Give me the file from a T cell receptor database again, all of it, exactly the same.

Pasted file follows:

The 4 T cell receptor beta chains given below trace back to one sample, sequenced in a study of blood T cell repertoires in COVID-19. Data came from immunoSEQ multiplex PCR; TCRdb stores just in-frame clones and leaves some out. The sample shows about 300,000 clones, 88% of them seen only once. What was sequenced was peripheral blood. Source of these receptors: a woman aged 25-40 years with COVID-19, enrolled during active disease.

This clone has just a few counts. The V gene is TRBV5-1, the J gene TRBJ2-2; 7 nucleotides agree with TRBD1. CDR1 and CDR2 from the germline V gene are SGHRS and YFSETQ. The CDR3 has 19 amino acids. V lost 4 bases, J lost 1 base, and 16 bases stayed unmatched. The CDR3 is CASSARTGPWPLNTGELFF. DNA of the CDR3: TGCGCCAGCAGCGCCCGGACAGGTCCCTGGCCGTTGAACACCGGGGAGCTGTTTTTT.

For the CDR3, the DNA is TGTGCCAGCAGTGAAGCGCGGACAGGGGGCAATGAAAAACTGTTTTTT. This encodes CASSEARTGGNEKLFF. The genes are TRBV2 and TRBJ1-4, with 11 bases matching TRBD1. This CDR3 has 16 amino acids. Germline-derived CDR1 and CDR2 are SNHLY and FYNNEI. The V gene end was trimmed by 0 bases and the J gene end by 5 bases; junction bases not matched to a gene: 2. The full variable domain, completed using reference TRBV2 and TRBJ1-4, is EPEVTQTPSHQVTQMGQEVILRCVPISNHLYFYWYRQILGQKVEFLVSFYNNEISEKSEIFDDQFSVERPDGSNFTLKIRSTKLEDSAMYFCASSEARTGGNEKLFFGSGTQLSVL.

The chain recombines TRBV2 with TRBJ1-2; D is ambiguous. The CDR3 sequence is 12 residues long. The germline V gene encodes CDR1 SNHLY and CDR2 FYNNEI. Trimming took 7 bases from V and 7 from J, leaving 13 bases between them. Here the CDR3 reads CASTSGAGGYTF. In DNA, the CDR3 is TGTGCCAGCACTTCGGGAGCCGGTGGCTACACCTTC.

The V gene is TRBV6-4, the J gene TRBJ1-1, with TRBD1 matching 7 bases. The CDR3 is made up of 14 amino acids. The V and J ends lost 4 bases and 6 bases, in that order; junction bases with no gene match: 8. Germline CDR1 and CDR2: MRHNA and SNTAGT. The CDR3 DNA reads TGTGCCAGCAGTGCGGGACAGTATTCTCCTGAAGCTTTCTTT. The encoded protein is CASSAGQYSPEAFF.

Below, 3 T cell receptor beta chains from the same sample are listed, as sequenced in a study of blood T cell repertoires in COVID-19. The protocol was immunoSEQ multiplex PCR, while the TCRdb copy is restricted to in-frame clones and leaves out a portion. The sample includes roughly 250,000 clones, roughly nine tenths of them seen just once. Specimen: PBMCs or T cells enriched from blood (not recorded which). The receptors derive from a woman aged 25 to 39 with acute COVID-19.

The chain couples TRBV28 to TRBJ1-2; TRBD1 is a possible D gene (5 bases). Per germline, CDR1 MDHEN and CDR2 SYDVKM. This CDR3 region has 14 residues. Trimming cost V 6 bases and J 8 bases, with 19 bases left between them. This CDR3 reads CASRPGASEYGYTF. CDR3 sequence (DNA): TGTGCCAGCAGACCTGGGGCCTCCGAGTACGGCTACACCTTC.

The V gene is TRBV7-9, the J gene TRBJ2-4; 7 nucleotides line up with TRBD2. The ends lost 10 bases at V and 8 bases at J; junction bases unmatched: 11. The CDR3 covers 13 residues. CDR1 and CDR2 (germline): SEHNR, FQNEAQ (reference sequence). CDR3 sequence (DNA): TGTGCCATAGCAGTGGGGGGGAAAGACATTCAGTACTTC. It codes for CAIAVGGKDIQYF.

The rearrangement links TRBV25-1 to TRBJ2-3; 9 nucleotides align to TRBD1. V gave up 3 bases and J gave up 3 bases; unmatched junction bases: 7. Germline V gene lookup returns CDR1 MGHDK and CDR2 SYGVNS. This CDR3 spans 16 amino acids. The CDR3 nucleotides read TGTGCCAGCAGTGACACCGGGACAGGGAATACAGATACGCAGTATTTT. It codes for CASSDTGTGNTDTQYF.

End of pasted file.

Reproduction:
The 4 T cell receptor beta chains given below trace back to one sample, sequenced in a study of blood T cell repertoires in COVID-19. Data came from immunoSEQ multiplex PCR; TCRdb stores just in-frame clones and leaves some out. The sample shows about 300,000 clones, 88% of them seen only once. What was sequenced was peripheral blood. Source of these receptors: a woman aged 25-40 years with COVID-19, enrolled during active disease.

This clone has just a few counts. The V gene is TRBV5-1, the J gene TRBJ2-2; 7 nucleotides agree with TRBD1. CDR1 and CDR2 from the germline V gene are SGHRS and YFSETQ. The CDR3 has 19 amino acids. V lost 4 bases, J lost 1 base, and 16 bases stayed unmatched. The CDR3 is CASSARTGPWPLNTGELFF. DNA of the CDR3: TGCGCCAGCAGCGCCCGGACAGGTCCCTGGCCGTTGAACACCGGGGAGCTGTTTTTT.

For the CDR3, the DNA is TGTGCCAGCAGTGAAGCGCGGACAGGGGGCAATGAAAAACTGTTTTTT. This encodes CASSEARTGGNEKLFF. The genes are TRBV2 and TRBJ1-4, with 11 bases matching TRBD1. This CDR3 has 16 amino acids. Germline-derived CDR1 and CDR2 are SNHLY and FYNNEI. The V gene end was trimmed by 0 bases and the J gene end by 5 bases; junction bases not matched to a gene: 2. The full variable domain, completed using reference TRBV2 and TRBJ1-4, is EPEVTQTPSHQVTQMGQEVILRCVPISNHLYFYWYRQILGQKVEFLVSFYNNEISEKSEIFDDQFSVERPDGSNFTLKIRSTKLEDSAMYFCASSEARTGGNEKLFFGSGTQLSVL.

The chain recombines TRBV2 with TRBJ1-2; D is ambiguous. The CDR3 sequence is 12 residues long. The germline V gene encodes CDR1 SNHLY and CDR2 FYNNEI. Trimming took 7 bases from V and 7 from J, leaving 13 bases between them. Here the CDR3 reads CASTSGAGGYTF. In DNA, the CDR3 is TGTGCCAGCACTTCGGGAGCCGGTGGCTACACCTTC.

The V gene is TRBV6-4, the J gene TRBJ1-1, with TRBD1 matching 7 bases. The CDR3 is made up of 14 amino acids. The V and J ends lost 4 bases and 6 bases, in that order; junction bases with no gene match: 8. Germline CDR1 and CDR2: MRHNA and SNTAGT. The CDR3 DNA reads TGTGCCAGCAGTGCGGGACAGTATTCTCCTGAAGCTTTCTTT. The encoded protein is CASSAGQYSPEAFF.

Below, 3 T cell receptor beta chains from the same sample are listed, as sequenced in a study of blood T cell repertoires in COVID-19. The protocol was immunoSEQ multiplex PCR, while the TCRdb copy is restricted to in-frame clones and leaves out a portion. The sample includes roughly 250,000 clones, roughly nine tenths of them seen just once. Specimen: PBMCs or T cells enriched from blood (not recorded which). The receptors derive from a woman aged 25 to 39 with acute COVID-19.

The chain couples TRBV28 to TRBJ1-2; TRBD1 is a possible D gene (5 bases). Per germline, CDR1 MDHEN and CDR2 SYDVKM. This CDR3 region has 14 residues. Trimming cost V 6 bases and J 8 bases, with 19 bases left between them. This CDR3 reads CASRPGASEYGYTF. CDR3 sequence (DNA): TGTGCCAGCAGACCTGGGGCCTCCGAGTACGGCTACACCTTC.

The V gene is TRBV7-9, the J gene TRBJ2-4; 7 nucleotides line up with TRBD2. The ends lost 10 bases at V and 8 bases at J; junction bases unmatched: 11. The CDR3 covers 13 residues. CDR1 and CDR2 (germline): SEHNR, FQNEAQ (reference sequence). CDR3 sequence (DNA): TGTGCCATAGCAGTGGGGGGGAAAGACATTCAGTACTTC. It codes for CAIAVGGKDIQYF.

The rearrangement links TRBV25-1 to TRBJ2-3; 9 nucleotides align to TRBD1. V gave up 3 bases and J gave up 3 bases; unmatched junction bases: 7. Germline V gene lookup returns CDR1 MGHDK and CDR2 SYGVNS. This CDR3 spans 16 amino acids. The CDR3 nucleotides read TGTGCCAGCAGTGACACCGGGACAGGGAATACAGATACGCAGTATTTT. It codes for CASSDTGTGNTDTQYF.